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Association of radio polar cap brightening with bright patches and coronal holes by C. L. Selhorst et al.*

20 Mar 2018, 10:01 UTC
Association of radio polar cap brightening with bright patches and coronal holes  by C. L. Selhorst et al.*
(200 words excerpt, click title or image to see full post)

The purpose of this work is to model the emission of 17 GHz polar bright patches, which are frequently observed by the Nobeyama Radioheliograph (NoRH) in association with coronal holes. Although these bright regions have been observed for a few decades, their nature remains unclear. Our simulations were based on the temperature and density profiles from the SSC atmospheric model (Selhorst et al., 2005), with modifications to include a coronal hole atmospheric model and magnetic loops as the sources of the radio bright patches.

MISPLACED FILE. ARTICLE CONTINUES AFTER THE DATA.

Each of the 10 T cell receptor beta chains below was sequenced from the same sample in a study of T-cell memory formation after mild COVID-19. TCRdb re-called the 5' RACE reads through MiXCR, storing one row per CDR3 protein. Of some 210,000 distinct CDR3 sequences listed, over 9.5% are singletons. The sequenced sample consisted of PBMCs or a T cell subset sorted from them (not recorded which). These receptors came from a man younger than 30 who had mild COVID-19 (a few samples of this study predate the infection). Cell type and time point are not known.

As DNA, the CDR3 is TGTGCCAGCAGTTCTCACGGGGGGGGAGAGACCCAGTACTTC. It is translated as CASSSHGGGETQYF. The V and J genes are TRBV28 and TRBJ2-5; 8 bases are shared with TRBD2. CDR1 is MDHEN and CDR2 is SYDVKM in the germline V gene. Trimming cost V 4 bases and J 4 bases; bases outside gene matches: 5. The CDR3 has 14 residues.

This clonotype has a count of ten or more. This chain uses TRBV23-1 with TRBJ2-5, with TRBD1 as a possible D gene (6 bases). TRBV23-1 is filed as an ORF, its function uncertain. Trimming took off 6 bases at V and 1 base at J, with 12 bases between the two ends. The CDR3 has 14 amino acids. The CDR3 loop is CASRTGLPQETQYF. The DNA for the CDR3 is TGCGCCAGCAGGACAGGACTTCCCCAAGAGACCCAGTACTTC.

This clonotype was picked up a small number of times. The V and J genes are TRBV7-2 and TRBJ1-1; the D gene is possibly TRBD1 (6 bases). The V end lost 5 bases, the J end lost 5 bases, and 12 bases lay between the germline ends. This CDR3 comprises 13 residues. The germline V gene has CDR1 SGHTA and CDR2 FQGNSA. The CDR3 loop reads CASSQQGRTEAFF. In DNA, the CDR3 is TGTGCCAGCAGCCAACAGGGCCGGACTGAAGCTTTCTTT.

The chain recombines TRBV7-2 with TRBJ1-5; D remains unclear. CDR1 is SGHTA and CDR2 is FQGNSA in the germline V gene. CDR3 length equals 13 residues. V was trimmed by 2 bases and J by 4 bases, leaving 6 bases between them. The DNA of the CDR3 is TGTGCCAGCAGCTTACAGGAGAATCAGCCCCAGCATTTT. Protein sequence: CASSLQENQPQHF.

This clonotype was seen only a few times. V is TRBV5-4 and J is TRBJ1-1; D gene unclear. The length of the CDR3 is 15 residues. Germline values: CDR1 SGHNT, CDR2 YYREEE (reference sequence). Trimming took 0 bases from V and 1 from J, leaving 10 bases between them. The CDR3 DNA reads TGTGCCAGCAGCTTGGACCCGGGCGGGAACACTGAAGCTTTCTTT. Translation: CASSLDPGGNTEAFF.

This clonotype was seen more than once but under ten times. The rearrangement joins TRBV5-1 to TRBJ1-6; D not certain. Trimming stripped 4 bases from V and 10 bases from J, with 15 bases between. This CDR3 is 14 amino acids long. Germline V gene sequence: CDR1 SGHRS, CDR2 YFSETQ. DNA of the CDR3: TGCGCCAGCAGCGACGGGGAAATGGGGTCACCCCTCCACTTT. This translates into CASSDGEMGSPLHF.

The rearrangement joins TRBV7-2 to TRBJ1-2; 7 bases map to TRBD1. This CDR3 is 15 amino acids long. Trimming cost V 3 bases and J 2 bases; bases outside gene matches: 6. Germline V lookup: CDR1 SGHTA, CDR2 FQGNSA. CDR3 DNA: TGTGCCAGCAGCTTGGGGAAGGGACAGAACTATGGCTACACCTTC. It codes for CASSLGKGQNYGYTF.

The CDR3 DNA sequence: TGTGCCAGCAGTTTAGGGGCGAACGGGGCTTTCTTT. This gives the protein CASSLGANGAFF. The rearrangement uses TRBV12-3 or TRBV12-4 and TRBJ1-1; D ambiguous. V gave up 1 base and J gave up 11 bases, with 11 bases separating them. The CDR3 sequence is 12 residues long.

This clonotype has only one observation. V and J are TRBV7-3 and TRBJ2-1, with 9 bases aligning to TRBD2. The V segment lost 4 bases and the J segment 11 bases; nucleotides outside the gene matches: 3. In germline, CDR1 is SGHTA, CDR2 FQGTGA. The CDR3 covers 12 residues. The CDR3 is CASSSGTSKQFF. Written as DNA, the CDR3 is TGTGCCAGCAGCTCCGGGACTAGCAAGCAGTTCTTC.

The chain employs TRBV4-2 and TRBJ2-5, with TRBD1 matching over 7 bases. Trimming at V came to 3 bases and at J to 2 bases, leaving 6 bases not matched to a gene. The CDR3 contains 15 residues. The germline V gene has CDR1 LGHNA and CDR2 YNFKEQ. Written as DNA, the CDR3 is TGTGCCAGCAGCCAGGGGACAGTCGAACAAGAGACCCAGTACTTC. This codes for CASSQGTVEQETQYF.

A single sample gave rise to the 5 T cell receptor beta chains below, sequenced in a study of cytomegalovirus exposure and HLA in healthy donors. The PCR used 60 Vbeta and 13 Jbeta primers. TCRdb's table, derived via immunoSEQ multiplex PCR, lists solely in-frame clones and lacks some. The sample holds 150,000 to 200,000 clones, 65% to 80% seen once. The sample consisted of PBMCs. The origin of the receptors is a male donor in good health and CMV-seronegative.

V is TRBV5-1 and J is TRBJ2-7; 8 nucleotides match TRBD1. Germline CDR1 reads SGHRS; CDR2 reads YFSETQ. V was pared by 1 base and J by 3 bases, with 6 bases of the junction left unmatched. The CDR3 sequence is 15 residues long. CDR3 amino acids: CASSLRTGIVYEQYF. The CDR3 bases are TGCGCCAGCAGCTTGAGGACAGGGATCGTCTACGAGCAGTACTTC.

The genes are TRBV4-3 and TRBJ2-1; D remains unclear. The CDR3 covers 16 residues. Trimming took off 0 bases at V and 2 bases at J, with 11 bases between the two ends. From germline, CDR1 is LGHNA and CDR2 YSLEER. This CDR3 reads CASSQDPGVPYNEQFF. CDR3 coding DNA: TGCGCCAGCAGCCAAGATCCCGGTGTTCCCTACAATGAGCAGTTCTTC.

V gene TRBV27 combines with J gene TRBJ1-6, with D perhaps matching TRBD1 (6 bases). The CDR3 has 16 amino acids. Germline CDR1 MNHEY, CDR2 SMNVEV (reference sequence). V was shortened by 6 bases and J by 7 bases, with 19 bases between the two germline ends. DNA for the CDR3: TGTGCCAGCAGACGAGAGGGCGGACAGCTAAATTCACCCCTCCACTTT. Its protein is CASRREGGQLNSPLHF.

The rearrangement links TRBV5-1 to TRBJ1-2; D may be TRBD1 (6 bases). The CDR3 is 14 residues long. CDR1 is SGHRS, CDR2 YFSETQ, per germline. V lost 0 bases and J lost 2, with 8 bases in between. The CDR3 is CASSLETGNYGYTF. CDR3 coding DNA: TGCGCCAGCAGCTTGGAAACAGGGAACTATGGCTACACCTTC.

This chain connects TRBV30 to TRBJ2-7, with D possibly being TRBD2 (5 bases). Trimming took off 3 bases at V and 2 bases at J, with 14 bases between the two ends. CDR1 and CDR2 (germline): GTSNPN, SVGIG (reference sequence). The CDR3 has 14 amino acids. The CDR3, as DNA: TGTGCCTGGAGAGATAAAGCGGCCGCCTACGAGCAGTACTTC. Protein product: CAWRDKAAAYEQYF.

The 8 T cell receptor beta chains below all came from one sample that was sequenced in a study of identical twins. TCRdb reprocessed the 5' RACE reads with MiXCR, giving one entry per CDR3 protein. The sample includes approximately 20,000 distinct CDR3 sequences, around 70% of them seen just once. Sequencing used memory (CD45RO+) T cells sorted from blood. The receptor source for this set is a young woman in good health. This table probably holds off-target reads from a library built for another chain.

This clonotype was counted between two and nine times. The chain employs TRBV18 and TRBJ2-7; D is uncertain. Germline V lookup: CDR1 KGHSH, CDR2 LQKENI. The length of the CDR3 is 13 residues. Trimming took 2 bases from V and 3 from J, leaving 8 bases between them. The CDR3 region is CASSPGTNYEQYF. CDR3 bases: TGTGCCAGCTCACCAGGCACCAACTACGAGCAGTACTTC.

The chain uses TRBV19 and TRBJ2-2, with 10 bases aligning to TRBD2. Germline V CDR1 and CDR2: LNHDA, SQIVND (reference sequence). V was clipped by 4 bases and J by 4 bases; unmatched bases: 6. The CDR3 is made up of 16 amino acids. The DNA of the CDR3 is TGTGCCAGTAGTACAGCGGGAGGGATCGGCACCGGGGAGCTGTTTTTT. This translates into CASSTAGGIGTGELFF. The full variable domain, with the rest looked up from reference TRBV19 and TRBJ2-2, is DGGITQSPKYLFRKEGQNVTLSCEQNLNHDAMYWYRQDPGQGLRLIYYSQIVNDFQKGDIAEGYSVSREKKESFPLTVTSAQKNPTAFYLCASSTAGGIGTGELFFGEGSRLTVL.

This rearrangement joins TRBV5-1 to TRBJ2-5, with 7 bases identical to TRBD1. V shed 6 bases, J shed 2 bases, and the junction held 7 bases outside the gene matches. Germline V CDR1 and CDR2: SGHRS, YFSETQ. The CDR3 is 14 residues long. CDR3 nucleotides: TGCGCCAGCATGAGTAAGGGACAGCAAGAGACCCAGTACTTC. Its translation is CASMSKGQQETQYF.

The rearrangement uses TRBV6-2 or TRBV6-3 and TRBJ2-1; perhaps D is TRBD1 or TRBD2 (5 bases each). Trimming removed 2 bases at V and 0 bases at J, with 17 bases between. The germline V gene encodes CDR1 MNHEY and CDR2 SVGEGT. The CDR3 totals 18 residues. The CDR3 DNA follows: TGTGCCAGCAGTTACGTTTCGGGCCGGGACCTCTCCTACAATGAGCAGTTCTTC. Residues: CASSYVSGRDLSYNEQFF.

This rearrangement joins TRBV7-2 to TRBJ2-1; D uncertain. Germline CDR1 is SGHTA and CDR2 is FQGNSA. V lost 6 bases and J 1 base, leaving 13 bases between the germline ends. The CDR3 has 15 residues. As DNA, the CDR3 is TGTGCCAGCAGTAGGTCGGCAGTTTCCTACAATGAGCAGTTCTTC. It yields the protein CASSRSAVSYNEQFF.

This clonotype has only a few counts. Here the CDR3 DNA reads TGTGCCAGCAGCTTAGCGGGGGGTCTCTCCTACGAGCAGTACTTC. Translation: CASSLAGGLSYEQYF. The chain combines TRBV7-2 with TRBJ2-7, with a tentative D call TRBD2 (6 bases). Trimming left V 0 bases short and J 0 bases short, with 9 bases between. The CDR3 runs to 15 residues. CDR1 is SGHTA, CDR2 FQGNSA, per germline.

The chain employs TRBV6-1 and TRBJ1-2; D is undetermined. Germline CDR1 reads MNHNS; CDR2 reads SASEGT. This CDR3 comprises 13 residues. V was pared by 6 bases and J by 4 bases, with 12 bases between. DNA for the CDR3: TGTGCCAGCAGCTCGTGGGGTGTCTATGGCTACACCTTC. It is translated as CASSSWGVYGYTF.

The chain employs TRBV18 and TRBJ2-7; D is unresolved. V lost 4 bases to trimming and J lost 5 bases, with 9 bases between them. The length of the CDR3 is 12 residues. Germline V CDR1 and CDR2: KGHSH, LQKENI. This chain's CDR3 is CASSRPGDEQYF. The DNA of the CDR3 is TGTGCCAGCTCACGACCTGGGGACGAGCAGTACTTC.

We calculated the radio emission at 17 GHz from coronal holes, in comparison with typical quiet Sun regions. As expected, in a static atmosphere, the lower temperature and density atmosphere inside a coronal hole resulted in lower brightness temperature values. Our results show, however, that the presence of spicules (spatially unresolved by NoRH) can produce brighter regions than what would be expected from coronal holes. To simulate the bright patches, we introduced small magnetic loops, with hotter and denser plasma than its surroundings – see Figure 1. We find that the radio emission from smaller loops (5.0 Mm of radius) comes from the top of the loop, while the emission from larger loops (7.5 Mm of ...

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